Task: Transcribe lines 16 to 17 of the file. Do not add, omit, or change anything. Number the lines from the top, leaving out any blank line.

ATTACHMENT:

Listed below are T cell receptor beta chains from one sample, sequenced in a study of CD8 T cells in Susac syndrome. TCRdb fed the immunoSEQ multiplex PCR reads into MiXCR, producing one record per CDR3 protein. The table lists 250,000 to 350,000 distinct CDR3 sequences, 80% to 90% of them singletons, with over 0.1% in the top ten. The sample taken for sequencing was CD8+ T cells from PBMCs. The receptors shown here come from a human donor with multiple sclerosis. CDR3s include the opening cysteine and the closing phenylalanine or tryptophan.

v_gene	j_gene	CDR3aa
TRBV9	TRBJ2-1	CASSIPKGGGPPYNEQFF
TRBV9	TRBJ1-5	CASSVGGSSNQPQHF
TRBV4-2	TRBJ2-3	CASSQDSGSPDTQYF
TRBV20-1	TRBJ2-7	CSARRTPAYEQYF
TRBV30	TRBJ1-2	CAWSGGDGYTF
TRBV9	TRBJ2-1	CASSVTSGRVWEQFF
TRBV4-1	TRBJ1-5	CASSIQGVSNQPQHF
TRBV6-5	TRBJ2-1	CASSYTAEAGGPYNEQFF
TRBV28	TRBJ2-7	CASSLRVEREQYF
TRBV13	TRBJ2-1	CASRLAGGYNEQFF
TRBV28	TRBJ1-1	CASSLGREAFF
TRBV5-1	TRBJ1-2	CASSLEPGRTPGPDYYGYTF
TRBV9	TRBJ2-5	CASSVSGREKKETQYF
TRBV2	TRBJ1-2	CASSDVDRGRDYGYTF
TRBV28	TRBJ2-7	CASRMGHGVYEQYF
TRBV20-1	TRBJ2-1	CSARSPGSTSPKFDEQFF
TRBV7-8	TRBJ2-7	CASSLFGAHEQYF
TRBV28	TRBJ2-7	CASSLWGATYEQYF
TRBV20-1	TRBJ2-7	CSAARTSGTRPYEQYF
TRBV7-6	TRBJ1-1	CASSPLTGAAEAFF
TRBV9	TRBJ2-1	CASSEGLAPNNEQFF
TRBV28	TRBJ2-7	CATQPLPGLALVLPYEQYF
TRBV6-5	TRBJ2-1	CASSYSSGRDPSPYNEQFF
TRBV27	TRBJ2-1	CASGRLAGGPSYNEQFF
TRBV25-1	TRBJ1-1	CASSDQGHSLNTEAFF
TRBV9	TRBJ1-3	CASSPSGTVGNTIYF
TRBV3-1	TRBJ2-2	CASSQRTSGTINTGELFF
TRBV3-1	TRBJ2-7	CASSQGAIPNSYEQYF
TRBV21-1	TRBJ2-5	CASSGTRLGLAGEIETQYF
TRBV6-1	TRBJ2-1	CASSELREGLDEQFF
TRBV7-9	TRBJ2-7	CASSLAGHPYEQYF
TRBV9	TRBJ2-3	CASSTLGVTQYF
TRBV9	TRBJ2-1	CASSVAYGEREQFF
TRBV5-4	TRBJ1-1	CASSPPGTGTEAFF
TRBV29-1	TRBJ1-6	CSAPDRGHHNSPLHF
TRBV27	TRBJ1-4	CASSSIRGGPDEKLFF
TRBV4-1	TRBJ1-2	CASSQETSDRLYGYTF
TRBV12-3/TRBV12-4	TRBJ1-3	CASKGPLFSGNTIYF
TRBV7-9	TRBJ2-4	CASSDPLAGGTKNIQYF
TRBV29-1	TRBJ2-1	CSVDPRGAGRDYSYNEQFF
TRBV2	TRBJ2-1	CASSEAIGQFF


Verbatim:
TRBV2	TRBJ1-2	CASSDVDRGRDYGYTF
TRBV28	TRBJ2-7	CASRMGHGVYEQYF